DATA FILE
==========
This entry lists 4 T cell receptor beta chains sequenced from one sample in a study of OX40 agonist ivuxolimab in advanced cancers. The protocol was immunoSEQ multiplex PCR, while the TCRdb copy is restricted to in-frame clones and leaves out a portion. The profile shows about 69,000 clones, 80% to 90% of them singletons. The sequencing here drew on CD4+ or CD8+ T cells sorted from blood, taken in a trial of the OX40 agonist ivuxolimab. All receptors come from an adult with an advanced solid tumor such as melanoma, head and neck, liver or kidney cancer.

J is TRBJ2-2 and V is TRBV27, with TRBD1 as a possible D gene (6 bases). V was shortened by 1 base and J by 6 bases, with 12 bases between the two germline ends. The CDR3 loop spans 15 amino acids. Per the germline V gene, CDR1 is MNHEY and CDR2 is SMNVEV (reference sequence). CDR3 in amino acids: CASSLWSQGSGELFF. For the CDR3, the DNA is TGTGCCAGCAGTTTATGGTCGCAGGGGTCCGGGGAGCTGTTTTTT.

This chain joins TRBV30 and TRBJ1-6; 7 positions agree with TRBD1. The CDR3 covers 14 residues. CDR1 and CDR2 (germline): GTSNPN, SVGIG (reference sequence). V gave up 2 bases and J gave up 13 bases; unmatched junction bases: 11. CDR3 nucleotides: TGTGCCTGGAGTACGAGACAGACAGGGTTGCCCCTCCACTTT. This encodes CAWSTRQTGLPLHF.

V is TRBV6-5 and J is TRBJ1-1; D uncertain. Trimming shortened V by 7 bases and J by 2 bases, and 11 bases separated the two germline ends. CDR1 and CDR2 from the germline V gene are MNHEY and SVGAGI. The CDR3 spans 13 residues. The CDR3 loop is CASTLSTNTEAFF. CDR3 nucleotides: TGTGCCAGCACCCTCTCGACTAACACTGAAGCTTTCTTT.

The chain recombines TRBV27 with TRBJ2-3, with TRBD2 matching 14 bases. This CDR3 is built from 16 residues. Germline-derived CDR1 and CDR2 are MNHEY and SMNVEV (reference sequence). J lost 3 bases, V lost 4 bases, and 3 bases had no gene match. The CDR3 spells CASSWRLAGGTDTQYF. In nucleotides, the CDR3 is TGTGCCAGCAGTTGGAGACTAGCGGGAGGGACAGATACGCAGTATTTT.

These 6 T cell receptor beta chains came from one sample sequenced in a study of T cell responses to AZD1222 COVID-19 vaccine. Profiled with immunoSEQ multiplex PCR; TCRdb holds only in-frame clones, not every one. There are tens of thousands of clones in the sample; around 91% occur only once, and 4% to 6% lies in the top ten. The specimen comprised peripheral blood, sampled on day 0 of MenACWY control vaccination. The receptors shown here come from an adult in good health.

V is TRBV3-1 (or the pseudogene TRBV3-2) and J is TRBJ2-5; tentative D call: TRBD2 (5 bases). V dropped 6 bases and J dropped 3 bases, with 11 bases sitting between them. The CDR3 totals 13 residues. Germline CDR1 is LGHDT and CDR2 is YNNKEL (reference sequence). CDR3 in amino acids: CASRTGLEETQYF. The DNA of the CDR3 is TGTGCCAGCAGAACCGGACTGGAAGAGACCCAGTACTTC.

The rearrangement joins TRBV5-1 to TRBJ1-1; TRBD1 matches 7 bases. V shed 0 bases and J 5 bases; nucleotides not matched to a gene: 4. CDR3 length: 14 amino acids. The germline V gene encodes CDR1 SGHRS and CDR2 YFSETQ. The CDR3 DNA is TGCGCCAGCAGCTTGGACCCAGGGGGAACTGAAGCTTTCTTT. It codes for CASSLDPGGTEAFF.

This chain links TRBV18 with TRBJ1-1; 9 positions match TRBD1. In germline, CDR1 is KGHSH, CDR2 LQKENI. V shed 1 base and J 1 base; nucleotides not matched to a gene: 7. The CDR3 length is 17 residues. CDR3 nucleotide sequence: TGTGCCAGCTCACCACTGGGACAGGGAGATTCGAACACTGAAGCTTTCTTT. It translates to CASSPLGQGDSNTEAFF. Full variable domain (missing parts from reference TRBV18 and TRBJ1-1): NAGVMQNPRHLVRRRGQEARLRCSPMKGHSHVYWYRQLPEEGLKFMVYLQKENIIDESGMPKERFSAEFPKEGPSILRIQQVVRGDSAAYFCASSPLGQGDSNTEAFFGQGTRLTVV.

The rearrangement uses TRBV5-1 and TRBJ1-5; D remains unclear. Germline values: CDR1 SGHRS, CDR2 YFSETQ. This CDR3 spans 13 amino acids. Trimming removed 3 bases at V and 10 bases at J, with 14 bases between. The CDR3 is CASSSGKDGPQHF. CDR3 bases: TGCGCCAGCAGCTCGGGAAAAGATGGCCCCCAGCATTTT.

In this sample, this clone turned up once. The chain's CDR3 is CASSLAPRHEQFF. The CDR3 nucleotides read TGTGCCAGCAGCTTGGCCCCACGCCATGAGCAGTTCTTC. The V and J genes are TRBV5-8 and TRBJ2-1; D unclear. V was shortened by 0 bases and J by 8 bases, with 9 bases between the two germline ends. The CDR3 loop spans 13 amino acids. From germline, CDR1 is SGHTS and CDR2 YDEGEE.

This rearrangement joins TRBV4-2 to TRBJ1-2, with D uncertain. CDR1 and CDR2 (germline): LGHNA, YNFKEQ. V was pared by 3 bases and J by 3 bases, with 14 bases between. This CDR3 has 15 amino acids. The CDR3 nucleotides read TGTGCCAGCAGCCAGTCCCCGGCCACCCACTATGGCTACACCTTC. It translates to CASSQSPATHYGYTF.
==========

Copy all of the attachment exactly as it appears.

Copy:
This entry lists 4 T cell receptor beta chains sequenced from one sample in a study of OX40 agonist ivuxolimab in advanced cancers. The protocol was immunoSEQ multiplex PCR, while the TCRdb copy is restricted to in-frame clones and leaves out a portion. The profile shows about 69,000 clones, 80% to 90% of them singletons. The sequencing here drew on CD4+ or CD8+ T cells sorted from blood, taken in a trial of the OX40 agonist ivuxolimab. All receptors come from an adult with an advanced solid tumor such as melanoma, head and neck, liver or kidney cancer.

J is TRBJ2-2 and V is TRBV27, with TRBD1 as a possible D gene (6 bases). V was shortened by 1 base and J by 6 bases, with 12 bases between the two germline ends. The CDR3 loop spans 15 amino acids. Per the germline V gene, CDR1 is MNHEY and CDR2 is SMNVEV (reference sequence). CDR3 in amino acids: CASSLWSQGSGELFF. For the CDR3, the DNA is TGTGCCAGCAGTTTATGGTCGCAGGGGTCCGGGGAGCTGTTTTTT.

This chain joins TRBV30 and TRBJ1-6; 7 positions agree with TRBD1. The CDR3 covers 14 residues. CDR1 and CDR2 (germline): GTSNPN, SVGIG (reference sequence). V gave up 2 bases and J gave up 13 bases; unmatched junction bases: 11. CDR3 nucleotides: TGTGCCTGGAGTACGAGACAGACAGGGTTGCCCCTCCACTTT. This encodes CAWSTRQTGLPLHF.

V is TRBV6-5 and J is TRBJ1-1; D uncertain. Trimming shortened V by 7 bases and J by 2 bases, and 11 bases separated the two germline ends. CDR1 and CDR2 from the germline V gene are MNHEY and SVGAGI. The CDR3 spans 13 residues. The CDR3 loop is CASTLSTNTEAFF. CDR3 nucleotides: TGTGCCAGCACCCTCTCGACTAACACTGAAGCTTTCTTT.

The chain recombines TRBV27 with TRBJ2-3, with TRBD2 matching 14 bases. This CDR3 is built from 16 residues. Germline-derived CDR1 and CDR2 are MNHEY and SMNVEV (reference sequence). J lost 3 bases, V lost 4 bases, and 3 bases had no gene match. The CDR3 spells CASSWRLAGGTDTQYF. In nucleotides, the CDR3 is TGTGCCAGCAGTTGGAGACTAGCGGGAGGGACAGATACGCAGTATTTT.

These 6 T cell receptor beta chains came from one sample sequenced in a study of T cell responses to AZD1222 COVID-19 vaccine. Profiled with immunoSEQ multiplex PCR; TCRdb holds only in-frame clones, not every one. There are tens of thousands of clones in the sample; around 91% occur only once, and 4% to 6% lies in the top ten. The specimen comprised peripheral blood, sampled on day 0 of MenACWY control vaccination. The receptors shown here come from an adult in good health.

V is TRBV3-1 (or the pseudogene TRBV3-2) and J is TRBJ2-5; tentative D call: TRBD2 (5 bases). V dropped 6 bases and J dropped 3 bases, with 11 bases sitting between them. The CDR3 totals 13 residues. Germline CDR1 is LGHDT and CDR2 is YNNKEL (reference sequence). CDR3 in amino acids: CASRTGLEETQYF. The DNA of the CDR3 is TGTGCCAGCAGAACCGGACTGGAAGAGACCCAGTACTTC.

The rearrangement joins TRBV5-1 to TRBJ1-1; TRBD1 matches 7 bases. V shed 0 bases and J 5 bases; nucleotides not matched to a gene: 4. CDR3 length: 14 amino acids. The germline V gene encodes CDR1 SGHRS and CDR2 YFSETQ. The CDR3 DNA is TGCGCCAGCAGCTTGGACCCAGGGGGAACTGAAGCTTTCTTT. It codes for CASSLDPGGTEAFF.

This chain links TRBV18 with TRBJ1-1; 9 positions match TRBD1. In germline, CDR1 is KGHSH, CDR2 LQKENI. V shed 1 base and J 1 base; nucleotides not matched to a gene: 7. The CDR3 length is 17 residues. CDR3 nucleotide sequence: TGTGCCAGCTCACCACTGGGACAGGGAGATTCGAACACTGAAGCTTTCTTT. It translates to CASSPLGQGDSNTEAFF. Full variable domain (missing parts from reference TRBV18 and TRBJ1-1): NAGVMQNPRHLVRRRGQEARLRCSPMKGHSHVYWYRQLPEEGLKFMVYLQKENIIDESGMPKERFSAEFPKEGPSILRIQQVVRGDSAAYFCASSPLGQGDSNTEAFFGQGTRLTVV.

The rearrangement uses TRBV5-1 and TRBJ1-5; D remains unclear. Germline values: CDR1 SGHRS, CDR2 YFSETQ. This CDR3 spans 13 amino acids. Trimming removed 3 bases at V and 10 bases at J, with 14 bases between. The CDR3 is CASSSGKDGPQHF. CDR3 bases: TGCGCCAGCAGCTCGGGAAAAGATGGCCCCCAGCATTTT.

In this sample, this clone turned up once. The chain's CDR3 is CASSLAPRHEQFF. The CDR3 nucleotides read TGTGCCAGCAGCTTGGCCCCACGCCATGAGCAGTTCTTC. The V and J genes are TRBV5-8 and TRBJ2-1; D unclear. V was shortened by 0 bases and J by 8 bases, with 9 bases between the two germline ends. The CDR3 loop spans 13 amino acids. From germline, CDR1 is SGHTS and CDR2 YDEGEE.

This rearrangement joins TRBV4-2 to TRBJ1-2, with D uncertain. CDR1 and CDR2 (germline): LGHNA, YNFKEQ. V was pared by 3 bases and J by 3 bases, with 14 bases between. This CDR3 has 15 amino acids. The CDR3 nucleotides read TGTGCCAGCAGCCAGTCCCCGGCCACCCACTATGGCTACACCTTC. It translates to CASSQSPATHYGYTF.